Easy OpenAPI 3 specification for your Spring Boot REST API

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The springdoc-openapi library allows us to automatically generate an OpenAPI specification for our rest API built with Spring Boot. This specification is also useful when we need a Swagger documentation or we want to automate client code generation.

You can find example projects with springdoc-openapi in the spring-boot-angular-scaffolding or spring-boot-swagger-ui-keycloak repositories.

Add Maven dependencies

First, we are going to add the Maven dependencies for the springdoc-openapi-ui and springdoc-openapi-data-rest libraries (part of the springdoc-openapi project) to our pom.xml:

As a result, we now have an automatically generated OpenAPI specification for our Spring Boot project and all its REST endpoints. Just start the app and visit http://localhost:8080/v3/api-docs:

OpenAPI specification

Documentation via Swagger UI

All you need to do is visit the http://localhost:8080/swagger-ui.html url and verify the generated documentation:

Spring Boot OpenAPI 3 documentation before applying custom configuration

As we can see, the generated specification and documentation contain only basic information and use the default naming convention. We’re going to customize it with some additional configuration.

Add custom configuration

The code used below is available in the spring-boot-angular-scaffolding repository.

Customize specification with annotations

If we want to avoid implementation details leaking through names like HomePageDto or home-page-controller, we can customize those names with annotations. We’re going to use @Schema on our HomePageDto object:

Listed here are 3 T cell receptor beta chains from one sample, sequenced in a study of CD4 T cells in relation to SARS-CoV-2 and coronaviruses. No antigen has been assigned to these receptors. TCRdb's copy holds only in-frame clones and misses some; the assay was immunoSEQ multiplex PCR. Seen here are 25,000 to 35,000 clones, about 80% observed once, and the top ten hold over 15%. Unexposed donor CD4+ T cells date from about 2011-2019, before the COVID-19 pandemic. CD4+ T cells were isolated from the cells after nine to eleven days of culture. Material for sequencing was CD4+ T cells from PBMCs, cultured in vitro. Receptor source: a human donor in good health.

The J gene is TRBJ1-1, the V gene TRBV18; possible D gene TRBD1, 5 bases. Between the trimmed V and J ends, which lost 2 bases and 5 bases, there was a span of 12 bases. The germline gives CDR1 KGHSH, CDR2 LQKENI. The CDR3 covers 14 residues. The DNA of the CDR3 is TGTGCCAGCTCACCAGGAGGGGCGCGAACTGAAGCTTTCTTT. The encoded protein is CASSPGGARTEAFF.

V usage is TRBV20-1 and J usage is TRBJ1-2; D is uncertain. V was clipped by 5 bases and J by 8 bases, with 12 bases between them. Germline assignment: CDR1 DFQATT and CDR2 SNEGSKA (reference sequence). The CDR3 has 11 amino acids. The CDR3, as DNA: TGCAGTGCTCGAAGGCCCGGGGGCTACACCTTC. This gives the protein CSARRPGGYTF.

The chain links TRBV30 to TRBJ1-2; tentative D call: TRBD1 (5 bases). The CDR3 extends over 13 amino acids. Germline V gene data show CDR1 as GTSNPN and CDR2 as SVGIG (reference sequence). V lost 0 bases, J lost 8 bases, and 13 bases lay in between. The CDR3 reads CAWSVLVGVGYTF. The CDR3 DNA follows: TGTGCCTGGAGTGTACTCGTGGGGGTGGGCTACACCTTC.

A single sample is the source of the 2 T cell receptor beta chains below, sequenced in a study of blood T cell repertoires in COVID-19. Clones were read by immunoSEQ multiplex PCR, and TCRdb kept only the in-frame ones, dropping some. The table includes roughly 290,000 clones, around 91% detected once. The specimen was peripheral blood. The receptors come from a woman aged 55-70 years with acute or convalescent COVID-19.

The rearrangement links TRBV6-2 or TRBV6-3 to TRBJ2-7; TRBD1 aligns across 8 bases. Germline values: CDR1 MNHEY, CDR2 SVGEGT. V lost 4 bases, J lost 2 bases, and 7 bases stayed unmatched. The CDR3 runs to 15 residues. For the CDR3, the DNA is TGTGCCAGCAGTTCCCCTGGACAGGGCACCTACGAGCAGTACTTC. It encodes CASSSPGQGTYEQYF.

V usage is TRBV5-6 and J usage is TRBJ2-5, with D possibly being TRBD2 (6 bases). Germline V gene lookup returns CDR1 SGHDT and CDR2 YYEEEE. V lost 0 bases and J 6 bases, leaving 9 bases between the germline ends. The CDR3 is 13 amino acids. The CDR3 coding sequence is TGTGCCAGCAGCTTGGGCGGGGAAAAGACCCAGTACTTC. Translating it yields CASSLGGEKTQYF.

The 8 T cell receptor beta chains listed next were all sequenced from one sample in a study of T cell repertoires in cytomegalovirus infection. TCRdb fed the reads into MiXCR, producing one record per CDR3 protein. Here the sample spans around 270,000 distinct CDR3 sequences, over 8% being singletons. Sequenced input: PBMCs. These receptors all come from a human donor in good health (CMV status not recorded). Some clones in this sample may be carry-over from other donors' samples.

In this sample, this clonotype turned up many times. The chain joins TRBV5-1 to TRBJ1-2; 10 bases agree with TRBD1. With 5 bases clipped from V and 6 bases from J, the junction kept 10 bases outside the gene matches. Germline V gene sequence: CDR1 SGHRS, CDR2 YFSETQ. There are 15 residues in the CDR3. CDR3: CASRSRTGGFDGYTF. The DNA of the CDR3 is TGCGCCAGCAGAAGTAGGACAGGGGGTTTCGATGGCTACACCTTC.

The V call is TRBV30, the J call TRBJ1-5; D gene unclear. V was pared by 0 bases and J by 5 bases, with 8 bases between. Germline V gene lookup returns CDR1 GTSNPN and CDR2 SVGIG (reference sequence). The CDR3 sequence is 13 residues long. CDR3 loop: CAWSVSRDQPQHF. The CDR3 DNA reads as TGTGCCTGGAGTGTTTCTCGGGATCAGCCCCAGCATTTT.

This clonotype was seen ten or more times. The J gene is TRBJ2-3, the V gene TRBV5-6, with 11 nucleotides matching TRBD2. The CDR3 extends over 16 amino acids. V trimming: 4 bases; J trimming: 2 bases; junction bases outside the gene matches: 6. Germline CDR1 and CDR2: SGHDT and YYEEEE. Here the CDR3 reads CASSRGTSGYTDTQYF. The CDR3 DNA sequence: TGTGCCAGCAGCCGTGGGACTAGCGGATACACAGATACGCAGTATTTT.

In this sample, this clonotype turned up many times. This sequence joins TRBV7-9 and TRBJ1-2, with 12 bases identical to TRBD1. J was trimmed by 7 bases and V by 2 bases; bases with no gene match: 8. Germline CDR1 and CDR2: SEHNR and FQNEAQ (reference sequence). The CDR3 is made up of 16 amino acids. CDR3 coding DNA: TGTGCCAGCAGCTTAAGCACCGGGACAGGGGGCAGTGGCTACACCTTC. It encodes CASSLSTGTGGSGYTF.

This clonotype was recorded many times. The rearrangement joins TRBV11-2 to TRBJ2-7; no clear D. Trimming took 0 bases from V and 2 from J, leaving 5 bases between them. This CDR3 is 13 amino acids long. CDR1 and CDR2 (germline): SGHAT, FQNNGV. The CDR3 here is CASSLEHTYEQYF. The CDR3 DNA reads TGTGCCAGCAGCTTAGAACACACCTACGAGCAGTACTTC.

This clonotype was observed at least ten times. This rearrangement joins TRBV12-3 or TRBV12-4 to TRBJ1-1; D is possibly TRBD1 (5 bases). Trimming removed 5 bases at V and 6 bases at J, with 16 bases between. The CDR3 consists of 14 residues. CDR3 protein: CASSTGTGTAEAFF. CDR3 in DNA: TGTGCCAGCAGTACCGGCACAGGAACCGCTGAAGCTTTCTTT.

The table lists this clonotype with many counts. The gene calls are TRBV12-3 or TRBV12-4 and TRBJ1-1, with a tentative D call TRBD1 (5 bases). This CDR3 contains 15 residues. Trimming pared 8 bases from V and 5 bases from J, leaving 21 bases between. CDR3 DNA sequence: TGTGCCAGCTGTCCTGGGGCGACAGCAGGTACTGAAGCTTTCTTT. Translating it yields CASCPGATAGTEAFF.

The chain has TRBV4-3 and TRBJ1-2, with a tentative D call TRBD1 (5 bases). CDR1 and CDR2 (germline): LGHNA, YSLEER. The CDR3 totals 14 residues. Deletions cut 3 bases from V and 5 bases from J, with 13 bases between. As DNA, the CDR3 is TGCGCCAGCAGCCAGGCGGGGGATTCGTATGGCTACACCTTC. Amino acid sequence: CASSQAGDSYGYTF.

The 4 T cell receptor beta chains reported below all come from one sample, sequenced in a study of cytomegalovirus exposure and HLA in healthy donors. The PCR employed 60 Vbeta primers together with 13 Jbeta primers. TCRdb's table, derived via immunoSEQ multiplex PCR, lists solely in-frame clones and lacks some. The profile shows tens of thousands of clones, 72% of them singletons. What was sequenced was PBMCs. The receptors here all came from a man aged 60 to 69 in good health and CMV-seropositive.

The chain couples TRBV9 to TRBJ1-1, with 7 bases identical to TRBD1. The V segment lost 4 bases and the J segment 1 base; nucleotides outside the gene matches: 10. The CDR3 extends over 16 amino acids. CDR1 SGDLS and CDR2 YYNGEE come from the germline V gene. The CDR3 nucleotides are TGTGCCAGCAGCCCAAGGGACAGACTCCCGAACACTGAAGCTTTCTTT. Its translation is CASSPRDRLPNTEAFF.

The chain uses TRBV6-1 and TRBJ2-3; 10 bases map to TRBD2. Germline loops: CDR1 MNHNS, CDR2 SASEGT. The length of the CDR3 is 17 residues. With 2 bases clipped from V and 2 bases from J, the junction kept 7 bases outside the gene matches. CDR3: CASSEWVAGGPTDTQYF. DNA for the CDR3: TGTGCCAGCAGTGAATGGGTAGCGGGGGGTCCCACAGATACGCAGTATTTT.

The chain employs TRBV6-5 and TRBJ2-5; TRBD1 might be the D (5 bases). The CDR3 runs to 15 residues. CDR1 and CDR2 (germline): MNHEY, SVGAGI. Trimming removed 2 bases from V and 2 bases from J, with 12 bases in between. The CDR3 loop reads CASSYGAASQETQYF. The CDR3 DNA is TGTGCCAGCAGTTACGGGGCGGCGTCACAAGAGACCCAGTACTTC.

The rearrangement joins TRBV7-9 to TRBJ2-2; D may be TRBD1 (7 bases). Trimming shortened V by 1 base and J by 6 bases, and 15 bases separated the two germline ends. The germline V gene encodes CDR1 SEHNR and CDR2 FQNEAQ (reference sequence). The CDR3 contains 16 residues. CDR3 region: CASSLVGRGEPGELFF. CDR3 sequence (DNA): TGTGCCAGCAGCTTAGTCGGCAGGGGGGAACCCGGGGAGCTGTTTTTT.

Next, we’re going to change the controller name and add a description for our example endpoint:

As a result, we will see a more friendly version of our docs when running the app again:

Swagger ui after adding annotations to code

Add project info

Furthermore, we can add some project details to the generated specification. Fortunately, we have project name, description and version already defined in our pom.xml file:

Thanks to the Automatic Property Expansion feature we can use the existing build configuration. Let’s create custom properties in our application.properties file and assign their values:

Following the Spring Boot documentation on Externalized Configuration, specifically the Type-safe Configuration Properties chapter, we’re going to create the OpenApiProperties class:

Finally, we can use those properties in our OpenAPI configuration class. Additionally, we can specify the license of the project as well:

Consequently, the swagger-ui page will include the specified project details:

Project details in swagger ui

Obviously, we will see all those changes in the specification as well:

OpenAPI spec after configuration

Springdoc-openapi modules

It’s important to realize that in this example we added only one springdoc-openapi module to our project – Spring Data Rest. However, Springdoc comes with multiple modules, offering support for Spring Security, Hateoas, Kotlin etc.

Enable csrf support

Springdoc supports protecting endpoints against CSRF attacks. Update the springdoc-openapi dependencies in your pom.xml file to version 1.6.6 for working support for CSRF configuraiton. Then add the following property to your application.properties file:

As a result, Swagger UI will successfully execute calling POST or DELETE endpoints with csrf enabled in Spring Boot.

Specification in the yaml format

Another springdoc-openapi feature worth mentioning is the ability to generate the API specification as a yaml file. We can download the api-docs.yaml file under the http://localhost:8080/v3/api-docs.yaml url:

Openapi specification for the Spring Boot API in the yaml format

Learn more on documenting Spring Boot API

Photo by Taryn Elliott from Pexels

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